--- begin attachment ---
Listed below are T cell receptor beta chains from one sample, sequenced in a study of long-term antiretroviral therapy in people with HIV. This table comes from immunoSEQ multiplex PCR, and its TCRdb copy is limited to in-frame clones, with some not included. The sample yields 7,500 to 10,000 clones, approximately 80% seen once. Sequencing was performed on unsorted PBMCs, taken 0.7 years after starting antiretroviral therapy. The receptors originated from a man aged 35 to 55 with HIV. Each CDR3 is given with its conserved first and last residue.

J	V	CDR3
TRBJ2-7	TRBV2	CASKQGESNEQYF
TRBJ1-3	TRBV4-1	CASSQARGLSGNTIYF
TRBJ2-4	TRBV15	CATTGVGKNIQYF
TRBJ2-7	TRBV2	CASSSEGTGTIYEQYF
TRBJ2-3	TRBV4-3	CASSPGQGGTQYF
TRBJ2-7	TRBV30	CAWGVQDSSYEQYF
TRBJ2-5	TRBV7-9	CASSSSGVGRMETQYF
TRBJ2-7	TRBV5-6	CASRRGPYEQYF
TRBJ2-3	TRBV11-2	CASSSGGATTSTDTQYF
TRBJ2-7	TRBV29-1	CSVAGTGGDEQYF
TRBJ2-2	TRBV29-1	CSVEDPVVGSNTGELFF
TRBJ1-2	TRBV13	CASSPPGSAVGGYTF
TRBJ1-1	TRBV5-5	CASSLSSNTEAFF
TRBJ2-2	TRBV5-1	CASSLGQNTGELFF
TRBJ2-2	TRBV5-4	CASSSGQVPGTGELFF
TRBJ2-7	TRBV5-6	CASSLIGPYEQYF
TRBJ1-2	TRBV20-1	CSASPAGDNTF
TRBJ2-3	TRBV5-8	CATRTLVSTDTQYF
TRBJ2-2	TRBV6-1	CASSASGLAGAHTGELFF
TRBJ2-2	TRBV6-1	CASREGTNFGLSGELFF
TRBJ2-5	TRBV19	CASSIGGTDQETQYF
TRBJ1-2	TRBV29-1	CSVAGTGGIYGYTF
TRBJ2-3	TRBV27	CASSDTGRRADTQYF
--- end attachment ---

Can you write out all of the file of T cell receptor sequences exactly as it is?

Listed below are T cell receptor beta chains from one sample, sequenced in a study of long-term antiretroviral therapy in people with HIV. This table comes from immunoSEQ multiplex PCR, and its TCRdb copy is limited to in-frame clones, with some not included. The sample yields 7,500 to 10,000 clones, approximately 80% seen once. Sequencing was performed on unsorted PBMCs, taken 0.7 years after starting antiretroviral therapy. The receptors originated from a man aged 35 to 55 with HIV. Each CDR3 is given with its conserved first and last residue.

J	V	CDR3
TRBJ2-7	TRBV2	CASKQGESNEQYF
TRBJ1-3	TRBV4-1	CASSQARGLSGNTIYF
TRBJ2-4	TRBV15	CATTGVGKNIQYF
TRBJ2-7	TRBV2	CASSSEGTGTIYEQYF
TRBJ2-3	TRBV4-3	CASSPGQGGTQYF
TRBJ2-7	TRBV30	CAWGVQDSSYEQYF
TRBJ2-5	TRBV7-9	CASSSSGVGRMETQYF
TRBJ2-7	TRBV5-6	CASRRGPYEQYF
TRBJ2-3	TRBV11-2	CASSSGGATTSTDTQYF
TRBJ2-7	TRBV29-1	CSVAGTGGDEQYF
TRBJ2-2	TRBV29-1	CSVEDPVVGSNTGELFF
TRBJ1-2	TRBV13	CASSPPGSAVGGYTF
TRBJ1-1	TRBV5-5	CASSLSSNTEAFF
TRBJ2-2	TRBV5-1	CASSLGQNTGELFF
TRBJ2-2	TRBV5-4	CASSSGQVPGTGELFF
TRBJ2-7	TRBV5-6	CASSLIGPYEQYF
TRBJ1-2	TRBV20-1	CSASPAGDNTF
TRBJ2-3	TRBV5-8	CATRTLVSTDTQYF
TRBJ2-2	TRBV6-1	CASSASGLAGAHTGELFF
TRBJ2-2	TRBV6-1	CASREGTNFGLSGELFF
TRBJ2-5	TRBV19	CASSIGGTDQETQYF
TRBJ1-2	TRBV29-1	CSVAGTGGIYGYTF
TRBJ2-3	TRBV27	CASSDTGRRADTQYF